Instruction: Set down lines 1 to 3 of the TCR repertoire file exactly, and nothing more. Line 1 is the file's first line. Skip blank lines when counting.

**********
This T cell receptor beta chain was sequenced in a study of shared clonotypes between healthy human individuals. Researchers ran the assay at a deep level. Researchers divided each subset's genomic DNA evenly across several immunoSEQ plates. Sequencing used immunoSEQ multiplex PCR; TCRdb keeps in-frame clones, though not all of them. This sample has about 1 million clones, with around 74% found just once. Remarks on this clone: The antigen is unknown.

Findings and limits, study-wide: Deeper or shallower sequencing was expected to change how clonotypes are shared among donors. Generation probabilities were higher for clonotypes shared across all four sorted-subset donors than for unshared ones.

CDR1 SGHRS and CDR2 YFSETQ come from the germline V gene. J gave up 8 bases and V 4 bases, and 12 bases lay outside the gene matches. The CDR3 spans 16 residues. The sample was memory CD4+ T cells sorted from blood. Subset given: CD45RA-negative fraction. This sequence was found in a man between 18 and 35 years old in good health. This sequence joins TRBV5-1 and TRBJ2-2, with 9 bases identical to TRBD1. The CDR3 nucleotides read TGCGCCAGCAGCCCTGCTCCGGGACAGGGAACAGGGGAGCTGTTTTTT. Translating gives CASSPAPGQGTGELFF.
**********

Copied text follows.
This T cell receptor beta chain was sequenced in a study of shared clonotypes between healthy human individuals. Researchers ran the assay at a deep level. Researchers divided each subset's genomic DNA evenly across several immunoSEQ plates. Sequencing used immunoSEQ multiplex PCR; TCRdb keeps in-frame clones, though not all of them. This sample has about 1 million clones, with around 74% found just once. Remarks on this clone: The antigen is unknown.

Findings and limits, study-wide: Deeper or shallower sequencing was expected to change how clonotypes are shared among donors. Generation probabilities were higher for clonotypes shared across all four sorted-subset donors than for unshared ones.

CDR1 SGHRS and CDR2 YFSETQ come from the germline V gene. J gave up 8 bases and V 4 bases, and 12 bases lay outside the gene matches. The CDR3 spans 16 residues. The sample was memory CD4+ T cells sorted from blood. Subset given: CD45RA-negative fraction. This sequence was found in a man between 18 and 35 years old in good health. This sequence joins TRBV5-1 and TRBJ2-2, with 9 bases identical to TRBD1. The CDR3 nucleotides read TGCGCCAGCAGCCCTGCTCCGGGACAGGGAACAGGGGAGCTGTTTTTT. Translating gives CASSPAPGQGTGELFF.